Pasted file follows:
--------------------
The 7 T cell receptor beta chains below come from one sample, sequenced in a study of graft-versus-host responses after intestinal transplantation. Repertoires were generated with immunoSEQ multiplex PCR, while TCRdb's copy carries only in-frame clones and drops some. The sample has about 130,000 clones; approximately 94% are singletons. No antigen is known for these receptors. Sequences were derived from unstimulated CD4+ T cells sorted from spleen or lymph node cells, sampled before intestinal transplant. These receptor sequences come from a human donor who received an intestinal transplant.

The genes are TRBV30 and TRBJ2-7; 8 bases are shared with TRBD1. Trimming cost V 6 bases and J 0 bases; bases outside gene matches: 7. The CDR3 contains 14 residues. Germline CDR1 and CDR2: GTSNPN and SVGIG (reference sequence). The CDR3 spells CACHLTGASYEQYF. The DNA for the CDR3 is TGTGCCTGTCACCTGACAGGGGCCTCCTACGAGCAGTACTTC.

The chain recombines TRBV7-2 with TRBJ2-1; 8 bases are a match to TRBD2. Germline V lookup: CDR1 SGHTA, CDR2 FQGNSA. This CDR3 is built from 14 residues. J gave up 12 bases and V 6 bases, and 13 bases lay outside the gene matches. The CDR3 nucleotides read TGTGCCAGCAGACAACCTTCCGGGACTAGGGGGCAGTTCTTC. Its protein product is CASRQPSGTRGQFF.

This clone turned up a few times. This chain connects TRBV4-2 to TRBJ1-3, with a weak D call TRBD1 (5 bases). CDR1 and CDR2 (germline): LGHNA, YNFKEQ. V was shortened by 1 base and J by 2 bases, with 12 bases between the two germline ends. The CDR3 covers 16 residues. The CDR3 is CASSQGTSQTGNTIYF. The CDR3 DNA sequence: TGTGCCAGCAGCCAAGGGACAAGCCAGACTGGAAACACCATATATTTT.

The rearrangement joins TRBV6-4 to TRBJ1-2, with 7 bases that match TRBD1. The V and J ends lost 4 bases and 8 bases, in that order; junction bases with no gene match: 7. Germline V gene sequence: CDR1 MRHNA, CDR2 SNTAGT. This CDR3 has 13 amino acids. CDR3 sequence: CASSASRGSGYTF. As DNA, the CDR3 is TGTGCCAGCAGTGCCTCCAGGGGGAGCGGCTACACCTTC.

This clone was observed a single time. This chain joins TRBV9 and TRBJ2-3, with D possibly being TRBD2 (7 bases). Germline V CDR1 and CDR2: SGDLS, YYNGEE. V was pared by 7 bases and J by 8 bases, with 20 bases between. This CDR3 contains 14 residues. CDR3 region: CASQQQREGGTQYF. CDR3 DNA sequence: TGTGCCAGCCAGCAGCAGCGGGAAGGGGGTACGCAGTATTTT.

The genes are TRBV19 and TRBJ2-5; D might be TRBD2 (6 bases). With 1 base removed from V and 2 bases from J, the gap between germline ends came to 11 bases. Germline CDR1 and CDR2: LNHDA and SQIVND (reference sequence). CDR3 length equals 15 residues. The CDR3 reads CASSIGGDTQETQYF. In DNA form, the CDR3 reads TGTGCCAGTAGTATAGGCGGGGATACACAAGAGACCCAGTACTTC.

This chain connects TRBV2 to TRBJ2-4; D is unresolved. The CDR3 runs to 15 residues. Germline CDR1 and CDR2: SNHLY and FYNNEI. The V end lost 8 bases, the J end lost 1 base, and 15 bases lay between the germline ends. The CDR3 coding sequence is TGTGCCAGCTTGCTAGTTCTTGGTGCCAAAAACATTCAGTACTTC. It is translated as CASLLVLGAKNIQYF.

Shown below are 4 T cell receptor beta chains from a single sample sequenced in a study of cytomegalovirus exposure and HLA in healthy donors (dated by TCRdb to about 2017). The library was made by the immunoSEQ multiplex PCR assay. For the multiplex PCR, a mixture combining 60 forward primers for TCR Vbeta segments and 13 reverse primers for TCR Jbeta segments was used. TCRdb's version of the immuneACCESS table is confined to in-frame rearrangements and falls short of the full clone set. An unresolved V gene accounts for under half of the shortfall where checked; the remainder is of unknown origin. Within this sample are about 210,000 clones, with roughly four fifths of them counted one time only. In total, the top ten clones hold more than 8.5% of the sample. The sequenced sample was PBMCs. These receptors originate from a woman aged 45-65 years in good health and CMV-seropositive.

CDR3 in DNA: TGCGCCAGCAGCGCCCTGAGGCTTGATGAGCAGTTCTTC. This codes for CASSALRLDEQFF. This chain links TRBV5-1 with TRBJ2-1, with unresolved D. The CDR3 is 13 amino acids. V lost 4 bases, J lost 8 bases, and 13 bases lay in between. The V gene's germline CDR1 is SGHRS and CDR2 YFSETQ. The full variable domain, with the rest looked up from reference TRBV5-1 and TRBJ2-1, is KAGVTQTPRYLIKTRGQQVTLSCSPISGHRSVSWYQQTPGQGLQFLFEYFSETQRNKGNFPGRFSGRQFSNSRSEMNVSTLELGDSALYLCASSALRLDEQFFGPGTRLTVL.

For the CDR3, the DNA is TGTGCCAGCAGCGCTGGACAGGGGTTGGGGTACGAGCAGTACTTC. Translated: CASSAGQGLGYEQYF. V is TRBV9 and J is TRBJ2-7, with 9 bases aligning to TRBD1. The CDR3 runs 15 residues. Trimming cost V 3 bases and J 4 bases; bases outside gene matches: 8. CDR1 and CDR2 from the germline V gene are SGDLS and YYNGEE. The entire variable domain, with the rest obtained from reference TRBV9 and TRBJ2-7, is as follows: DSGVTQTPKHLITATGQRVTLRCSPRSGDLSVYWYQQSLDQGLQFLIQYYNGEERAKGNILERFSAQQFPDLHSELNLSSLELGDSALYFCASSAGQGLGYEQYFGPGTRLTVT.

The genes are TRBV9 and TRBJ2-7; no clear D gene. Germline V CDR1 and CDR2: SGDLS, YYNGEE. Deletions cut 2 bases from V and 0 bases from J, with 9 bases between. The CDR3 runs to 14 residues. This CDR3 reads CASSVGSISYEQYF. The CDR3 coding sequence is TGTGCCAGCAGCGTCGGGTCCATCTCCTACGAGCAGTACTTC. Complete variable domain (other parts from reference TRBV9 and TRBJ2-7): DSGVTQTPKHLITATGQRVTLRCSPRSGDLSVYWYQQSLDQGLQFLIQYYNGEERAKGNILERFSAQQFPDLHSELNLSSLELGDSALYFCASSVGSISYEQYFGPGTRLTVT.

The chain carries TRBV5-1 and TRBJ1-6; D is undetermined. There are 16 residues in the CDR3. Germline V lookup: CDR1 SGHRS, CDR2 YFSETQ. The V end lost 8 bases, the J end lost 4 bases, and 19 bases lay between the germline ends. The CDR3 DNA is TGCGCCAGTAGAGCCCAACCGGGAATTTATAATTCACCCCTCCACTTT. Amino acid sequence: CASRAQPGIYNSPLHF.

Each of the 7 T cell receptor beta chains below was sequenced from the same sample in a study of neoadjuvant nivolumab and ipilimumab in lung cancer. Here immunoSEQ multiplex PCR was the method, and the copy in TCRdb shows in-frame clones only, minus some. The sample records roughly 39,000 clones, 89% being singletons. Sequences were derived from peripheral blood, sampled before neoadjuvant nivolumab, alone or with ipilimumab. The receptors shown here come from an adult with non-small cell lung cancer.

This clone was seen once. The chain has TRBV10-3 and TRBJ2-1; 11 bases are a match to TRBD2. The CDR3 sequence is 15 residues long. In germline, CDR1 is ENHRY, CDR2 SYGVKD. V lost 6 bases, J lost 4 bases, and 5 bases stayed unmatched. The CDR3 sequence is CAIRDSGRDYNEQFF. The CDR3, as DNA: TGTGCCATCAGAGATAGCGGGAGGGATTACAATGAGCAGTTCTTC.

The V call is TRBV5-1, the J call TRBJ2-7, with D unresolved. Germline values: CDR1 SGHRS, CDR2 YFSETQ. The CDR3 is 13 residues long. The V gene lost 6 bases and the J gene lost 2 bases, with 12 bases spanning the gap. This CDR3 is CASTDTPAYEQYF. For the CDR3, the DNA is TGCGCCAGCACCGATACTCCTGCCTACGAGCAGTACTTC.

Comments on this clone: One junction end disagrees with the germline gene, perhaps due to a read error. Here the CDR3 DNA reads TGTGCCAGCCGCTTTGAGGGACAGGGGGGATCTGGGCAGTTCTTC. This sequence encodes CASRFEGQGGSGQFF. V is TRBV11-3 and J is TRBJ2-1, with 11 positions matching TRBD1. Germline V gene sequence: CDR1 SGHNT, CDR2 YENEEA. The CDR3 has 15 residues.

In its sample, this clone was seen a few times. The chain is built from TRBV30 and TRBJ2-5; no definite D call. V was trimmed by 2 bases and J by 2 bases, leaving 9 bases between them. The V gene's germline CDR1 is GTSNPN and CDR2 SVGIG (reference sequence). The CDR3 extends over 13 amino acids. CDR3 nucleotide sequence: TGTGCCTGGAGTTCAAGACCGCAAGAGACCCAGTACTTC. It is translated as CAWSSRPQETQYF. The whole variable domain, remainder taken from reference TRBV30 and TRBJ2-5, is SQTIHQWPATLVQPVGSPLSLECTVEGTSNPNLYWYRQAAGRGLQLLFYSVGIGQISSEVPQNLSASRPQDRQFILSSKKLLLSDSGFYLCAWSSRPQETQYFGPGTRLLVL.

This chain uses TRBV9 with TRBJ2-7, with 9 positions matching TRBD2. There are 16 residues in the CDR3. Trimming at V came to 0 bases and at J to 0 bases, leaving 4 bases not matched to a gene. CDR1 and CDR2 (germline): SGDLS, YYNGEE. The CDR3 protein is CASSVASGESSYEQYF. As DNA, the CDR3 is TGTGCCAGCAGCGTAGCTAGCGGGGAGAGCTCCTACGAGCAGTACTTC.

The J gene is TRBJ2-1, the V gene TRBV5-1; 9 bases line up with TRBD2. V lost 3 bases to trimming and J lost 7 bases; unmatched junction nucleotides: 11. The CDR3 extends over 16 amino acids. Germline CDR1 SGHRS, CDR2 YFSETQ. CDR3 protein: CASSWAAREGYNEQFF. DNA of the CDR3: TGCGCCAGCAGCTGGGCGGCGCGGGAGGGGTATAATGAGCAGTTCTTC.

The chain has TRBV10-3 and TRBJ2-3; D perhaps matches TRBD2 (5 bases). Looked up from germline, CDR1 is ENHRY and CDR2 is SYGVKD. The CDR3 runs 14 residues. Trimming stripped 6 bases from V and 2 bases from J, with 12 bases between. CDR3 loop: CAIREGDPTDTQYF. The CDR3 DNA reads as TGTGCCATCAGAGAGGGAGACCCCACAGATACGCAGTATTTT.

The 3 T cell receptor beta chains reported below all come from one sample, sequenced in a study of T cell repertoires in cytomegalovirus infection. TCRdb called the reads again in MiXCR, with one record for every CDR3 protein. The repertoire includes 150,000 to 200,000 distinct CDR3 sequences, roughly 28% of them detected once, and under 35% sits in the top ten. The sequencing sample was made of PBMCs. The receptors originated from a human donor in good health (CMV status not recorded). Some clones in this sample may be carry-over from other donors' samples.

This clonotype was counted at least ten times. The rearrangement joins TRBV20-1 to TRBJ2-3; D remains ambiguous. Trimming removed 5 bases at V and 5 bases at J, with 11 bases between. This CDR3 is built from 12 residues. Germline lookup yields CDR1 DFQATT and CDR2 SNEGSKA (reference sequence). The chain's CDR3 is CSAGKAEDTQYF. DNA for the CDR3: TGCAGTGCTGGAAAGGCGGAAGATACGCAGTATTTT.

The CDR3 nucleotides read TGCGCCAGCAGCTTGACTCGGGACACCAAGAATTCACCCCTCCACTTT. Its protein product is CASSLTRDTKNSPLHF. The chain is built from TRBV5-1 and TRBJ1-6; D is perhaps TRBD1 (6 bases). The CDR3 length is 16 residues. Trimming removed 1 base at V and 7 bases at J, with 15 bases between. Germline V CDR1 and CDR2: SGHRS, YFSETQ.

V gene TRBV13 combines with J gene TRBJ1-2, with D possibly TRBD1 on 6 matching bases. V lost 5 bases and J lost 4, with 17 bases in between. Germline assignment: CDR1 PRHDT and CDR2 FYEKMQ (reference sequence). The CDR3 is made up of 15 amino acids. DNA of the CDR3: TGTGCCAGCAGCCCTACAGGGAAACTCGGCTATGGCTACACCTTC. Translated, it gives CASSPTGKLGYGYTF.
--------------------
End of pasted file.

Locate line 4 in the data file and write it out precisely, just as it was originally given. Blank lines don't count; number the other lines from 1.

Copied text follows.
This clone turned up a few times. This chain connects TRBV4-2 to TRBJ1-3, with a weak D call TRBD1 (5 bases). CDR1 and CDR2 (germline): LGHNA, YNFKEQ. V was shortened by 1 base and J by 2 bases, with 12 bases between the two germline ends. The CDR3 covers 16 residues. The CDR3 is CASSQGTSQTGNTIYF. The CDR3 DNA sequence: TGTGCCAGCAGCCAAGGGACAAGCCAGACTGGAAACACCATATATTTT.